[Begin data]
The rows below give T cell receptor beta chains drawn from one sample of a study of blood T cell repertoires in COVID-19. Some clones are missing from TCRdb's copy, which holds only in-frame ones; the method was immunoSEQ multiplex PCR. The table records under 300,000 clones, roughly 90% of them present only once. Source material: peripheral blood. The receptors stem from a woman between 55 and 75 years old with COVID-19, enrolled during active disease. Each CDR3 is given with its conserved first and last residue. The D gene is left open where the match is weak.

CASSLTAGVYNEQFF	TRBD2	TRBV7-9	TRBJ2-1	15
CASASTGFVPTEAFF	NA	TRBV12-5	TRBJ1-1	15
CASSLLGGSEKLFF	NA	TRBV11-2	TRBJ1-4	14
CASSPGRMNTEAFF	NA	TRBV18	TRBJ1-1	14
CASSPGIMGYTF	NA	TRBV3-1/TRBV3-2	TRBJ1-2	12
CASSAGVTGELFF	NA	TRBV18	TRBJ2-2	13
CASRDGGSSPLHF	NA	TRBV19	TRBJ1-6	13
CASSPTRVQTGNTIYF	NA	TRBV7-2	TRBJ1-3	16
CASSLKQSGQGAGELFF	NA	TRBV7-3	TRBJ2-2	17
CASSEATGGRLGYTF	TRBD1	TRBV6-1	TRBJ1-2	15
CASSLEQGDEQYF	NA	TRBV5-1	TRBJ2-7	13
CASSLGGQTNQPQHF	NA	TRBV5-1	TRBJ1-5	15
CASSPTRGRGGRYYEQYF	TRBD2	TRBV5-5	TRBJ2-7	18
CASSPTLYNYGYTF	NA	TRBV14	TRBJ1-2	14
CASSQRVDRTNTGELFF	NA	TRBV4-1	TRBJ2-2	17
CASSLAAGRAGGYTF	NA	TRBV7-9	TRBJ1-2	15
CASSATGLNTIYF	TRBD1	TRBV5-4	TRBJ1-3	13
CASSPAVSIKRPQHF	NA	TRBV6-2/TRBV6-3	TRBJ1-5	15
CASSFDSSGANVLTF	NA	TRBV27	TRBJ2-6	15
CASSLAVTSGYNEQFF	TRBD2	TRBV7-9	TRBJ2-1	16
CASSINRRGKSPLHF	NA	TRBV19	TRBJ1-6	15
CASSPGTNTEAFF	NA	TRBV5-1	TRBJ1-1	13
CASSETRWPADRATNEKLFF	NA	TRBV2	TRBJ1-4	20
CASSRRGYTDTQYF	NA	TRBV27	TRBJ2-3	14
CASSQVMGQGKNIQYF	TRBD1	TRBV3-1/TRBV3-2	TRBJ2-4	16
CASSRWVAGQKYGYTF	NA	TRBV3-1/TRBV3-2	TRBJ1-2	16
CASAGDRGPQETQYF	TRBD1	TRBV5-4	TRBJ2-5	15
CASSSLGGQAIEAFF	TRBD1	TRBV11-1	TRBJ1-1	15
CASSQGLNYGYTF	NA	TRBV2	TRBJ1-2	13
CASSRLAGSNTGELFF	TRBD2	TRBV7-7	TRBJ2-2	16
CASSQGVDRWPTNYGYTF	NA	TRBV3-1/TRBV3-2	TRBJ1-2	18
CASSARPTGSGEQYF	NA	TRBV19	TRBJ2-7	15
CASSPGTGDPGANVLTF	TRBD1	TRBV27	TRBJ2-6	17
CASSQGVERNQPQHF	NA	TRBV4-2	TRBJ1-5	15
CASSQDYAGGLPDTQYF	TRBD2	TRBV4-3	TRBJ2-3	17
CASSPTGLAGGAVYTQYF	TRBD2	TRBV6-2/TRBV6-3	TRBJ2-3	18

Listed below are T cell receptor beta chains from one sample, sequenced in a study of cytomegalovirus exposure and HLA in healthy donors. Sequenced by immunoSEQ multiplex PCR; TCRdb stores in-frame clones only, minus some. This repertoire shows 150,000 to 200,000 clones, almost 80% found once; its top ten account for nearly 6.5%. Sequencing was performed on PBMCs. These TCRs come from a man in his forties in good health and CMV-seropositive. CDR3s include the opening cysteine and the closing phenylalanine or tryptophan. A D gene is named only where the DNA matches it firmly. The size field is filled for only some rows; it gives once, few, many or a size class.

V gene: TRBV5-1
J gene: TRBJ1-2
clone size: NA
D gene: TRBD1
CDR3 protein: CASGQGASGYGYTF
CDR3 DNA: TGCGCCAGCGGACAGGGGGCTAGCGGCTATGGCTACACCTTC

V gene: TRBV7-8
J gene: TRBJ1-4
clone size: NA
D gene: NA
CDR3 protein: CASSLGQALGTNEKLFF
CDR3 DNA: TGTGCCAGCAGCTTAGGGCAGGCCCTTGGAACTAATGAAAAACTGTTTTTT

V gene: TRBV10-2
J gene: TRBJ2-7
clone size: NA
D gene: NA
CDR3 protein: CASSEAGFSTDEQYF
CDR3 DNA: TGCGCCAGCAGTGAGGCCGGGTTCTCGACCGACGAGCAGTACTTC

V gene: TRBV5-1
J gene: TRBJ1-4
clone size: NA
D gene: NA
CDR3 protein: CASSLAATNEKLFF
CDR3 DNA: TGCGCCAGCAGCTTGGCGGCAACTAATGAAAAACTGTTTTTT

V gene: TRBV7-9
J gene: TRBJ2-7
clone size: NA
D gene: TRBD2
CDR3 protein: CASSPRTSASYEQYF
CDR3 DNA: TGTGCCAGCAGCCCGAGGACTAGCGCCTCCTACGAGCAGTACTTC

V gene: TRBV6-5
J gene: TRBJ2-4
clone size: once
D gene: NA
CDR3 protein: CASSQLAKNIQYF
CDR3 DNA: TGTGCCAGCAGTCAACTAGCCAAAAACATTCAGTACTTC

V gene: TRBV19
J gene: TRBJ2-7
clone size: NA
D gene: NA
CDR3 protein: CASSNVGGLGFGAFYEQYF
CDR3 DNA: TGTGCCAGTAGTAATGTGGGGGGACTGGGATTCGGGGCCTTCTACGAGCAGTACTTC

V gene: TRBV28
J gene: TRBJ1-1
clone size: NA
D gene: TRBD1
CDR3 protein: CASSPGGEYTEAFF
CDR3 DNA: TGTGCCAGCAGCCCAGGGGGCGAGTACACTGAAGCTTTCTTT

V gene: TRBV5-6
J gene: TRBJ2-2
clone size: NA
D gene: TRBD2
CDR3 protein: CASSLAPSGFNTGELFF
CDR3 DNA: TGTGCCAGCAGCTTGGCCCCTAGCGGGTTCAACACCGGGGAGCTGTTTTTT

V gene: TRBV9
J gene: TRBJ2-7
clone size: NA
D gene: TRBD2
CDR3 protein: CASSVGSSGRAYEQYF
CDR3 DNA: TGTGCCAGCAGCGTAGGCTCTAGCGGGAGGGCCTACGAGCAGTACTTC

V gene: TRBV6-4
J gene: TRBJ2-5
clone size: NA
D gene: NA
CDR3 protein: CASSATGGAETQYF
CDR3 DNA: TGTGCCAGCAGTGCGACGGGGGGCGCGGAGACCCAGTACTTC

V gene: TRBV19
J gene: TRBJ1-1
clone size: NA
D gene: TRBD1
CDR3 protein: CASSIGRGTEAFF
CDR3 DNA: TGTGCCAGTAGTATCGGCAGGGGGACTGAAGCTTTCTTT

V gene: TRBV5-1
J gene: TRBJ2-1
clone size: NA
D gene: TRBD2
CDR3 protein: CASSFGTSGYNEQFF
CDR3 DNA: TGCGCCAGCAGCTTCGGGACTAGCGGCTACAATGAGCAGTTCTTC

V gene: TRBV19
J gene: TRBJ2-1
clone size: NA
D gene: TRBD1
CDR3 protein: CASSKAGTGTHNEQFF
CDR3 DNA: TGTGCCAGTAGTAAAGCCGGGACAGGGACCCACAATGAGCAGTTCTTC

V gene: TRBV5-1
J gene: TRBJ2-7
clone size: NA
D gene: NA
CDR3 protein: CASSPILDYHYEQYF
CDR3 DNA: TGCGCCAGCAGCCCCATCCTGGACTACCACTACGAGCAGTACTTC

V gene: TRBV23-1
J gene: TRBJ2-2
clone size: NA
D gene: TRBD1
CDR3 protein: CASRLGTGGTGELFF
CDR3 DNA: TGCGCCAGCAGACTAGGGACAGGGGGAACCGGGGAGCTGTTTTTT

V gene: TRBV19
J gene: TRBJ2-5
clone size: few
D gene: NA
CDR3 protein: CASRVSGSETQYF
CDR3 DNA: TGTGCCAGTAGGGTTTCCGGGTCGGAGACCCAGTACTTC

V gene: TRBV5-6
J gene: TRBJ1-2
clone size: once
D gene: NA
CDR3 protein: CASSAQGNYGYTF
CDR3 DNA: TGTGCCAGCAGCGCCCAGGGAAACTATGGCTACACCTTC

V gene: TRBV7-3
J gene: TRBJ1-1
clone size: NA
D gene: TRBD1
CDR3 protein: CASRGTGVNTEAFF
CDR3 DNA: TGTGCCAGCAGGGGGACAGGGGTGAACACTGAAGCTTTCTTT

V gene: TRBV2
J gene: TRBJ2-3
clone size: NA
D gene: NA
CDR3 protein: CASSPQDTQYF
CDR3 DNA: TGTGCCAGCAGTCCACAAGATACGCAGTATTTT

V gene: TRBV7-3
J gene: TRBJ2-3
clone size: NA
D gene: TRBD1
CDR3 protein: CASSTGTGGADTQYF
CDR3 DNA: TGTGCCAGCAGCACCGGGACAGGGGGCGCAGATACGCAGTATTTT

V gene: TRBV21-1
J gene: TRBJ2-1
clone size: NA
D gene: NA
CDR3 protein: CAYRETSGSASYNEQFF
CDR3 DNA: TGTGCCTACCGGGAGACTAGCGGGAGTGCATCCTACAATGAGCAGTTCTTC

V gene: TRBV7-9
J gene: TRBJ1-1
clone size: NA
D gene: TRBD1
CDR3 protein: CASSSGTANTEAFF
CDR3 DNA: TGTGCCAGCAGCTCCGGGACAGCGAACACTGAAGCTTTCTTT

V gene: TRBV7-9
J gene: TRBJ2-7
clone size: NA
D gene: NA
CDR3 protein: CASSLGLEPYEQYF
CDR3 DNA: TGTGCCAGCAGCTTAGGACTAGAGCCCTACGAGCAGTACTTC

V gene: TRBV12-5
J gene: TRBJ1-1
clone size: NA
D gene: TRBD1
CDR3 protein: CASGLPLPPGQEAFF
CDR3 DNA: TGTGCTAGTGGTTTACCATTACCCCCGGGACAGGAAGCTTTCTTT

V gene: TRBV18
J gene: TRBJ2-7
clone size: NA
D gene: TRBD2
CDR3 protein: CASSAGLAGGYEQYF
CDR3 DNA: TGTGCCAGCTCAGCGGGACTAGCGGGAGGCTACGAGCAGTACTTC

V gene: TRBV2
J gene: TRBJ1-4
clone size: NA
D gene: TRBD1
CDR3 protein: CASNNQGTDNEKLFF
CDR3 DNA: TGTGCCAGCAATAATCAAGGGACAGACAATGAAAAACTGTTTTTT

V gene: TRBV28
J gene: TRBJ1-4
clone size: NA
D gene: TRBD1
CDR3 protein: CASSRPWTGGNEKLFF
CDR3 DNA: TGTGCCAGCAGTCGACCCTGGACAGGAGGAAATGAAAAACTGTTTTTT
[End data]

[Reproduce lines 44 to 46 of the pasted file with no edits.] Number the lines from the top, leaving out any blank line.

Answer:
CDR3 DNA: TGCGCCAGCGGACAGGGGGCTAGCGGCTATGGCTACACCTTC

V gene: TRBV7-8
J gene: TRBJ1-4